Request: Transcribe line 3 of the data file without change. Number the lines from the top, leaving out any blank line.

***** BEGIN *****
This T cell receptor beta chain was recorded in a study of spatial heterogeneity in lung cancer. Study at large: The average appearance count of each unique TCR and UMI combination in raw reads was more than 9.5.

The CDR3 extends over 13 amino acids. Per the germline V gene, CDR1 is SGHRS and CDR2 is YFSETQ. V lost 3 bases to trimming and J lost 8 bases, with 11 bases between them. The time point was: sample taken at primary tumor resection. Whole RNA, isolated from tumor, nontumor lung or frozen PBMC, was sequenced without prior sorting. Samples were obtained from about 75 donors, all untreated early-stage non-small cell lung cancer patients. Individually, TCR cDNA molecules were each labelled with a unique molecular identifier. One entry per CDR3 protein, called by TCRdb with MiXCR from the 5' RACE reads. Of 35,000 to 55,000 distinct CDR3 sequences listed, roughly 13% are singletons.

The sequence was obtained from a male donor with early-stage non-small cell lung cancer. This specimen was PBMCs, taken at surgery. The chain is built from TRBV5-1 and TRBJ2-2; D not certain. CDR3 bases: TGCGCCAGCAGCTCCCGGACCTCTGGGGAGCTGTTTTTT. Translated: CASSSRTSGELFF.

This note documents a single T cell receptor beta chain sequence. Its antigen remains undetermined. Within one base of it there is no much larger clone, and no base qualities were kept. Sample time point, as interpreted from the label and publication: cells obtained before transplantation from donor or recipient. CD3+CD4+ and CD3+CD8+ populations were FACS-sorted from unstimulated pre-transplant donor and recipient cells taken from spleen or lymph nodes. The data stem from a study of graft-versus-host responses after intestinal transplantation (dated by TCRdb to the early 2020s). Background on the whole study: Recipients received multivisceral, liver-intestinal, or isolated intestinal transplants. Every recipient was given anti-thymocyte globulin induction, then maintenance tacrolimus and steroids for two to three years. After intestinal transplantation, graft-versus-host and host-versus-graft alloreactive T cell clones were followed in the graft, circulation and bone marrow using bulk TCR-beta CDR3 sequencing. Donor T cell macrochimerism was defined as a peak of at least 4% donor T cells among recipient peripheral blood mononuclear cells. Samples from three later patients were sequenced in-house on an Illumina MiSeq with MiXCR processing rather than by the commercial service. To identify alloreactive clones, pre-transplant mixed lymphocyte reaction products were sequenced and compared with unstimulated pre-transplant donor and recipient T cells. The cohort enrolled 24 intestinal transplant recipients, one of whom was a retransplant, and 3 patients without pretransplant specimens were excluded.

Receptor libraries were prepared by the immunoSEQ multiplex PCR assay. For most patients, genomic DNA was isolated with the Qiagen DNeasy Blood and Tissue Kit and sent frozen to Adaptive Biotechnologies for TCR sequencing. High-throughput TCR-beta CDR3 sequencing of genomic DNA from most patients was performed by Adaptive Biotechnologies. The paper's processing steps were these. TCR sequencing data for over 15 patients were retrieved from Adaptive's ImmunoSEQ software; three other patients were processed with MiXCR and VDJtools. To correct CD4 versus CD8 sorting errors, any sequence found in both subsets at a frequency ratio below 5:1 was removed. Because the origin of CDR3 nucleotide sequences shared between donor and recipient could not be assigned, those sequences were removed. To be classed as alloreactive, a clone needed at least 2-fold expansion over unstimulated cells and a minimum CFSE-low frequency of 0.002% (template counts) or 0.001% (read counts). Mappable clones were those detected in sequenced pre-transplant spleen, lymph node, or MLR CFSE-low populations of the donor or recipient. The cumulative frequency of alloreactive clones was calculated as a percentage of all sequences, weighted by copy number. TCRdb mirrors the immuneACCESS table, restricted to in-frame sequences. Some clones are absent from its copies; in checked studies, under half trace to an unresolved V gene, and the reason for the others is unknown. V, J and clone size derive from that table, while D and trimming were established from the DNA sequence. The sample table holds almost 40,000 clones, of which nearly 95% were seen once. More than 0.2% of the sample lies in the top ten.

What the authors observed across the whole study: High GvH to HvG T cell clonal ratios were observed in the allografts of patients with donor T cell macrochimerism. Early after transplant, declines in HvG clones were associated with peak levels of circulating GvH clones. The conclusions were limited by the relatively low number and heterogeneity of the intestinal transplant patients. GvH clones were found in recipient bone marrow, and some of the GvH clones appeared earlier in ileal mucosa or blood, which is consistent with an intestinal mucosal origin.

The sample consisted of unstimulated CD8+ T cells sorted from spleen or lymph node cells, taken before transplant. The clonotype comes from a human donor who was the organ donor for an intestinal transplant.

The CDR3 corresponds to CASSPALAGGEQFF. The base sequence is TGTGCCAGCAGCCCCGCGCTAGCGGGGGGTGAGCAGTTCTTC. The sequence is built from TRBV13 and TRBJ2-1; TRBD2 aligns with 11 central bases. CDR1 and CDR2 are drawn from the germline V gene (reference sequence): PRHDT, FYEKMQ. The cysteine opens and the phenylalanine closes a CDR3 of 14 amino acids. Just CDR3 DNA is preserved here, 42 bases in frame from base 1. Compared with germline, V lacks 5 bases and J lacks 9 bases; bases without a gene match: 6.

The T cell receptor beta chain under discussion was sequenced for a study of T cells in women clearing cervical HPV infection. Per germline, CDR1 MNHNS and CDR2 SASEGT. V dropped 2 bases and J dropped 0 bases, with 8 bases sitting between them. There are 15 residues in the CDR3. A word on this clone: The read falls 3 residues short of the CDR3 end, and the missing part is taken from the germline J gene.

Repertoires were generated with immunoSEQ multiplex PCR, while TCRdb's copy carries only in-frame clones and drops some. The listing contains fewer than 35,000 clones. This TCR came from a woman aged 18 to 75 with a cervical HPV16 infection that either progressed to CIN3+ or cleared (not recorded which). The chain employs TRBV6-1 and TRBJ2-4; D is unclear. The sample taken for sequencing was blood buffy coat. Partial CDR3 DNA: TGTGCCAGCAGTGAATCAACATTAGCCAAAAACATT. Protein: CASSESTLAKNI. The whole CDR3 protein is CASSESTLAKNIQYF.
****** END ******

The sequence was obtained from a male donor with early-stage non-small cell lung cancer. This specimen was PBMCs, taken at surgery. The chain is built from TRBV5-1 and TRBJ2-2; D not certain. CDR3 bases: TGCGCCAGCAGCTCCCGGACCTCTGGGGAGCTGTTTTTT. Translated: CASSSRTSGELFF.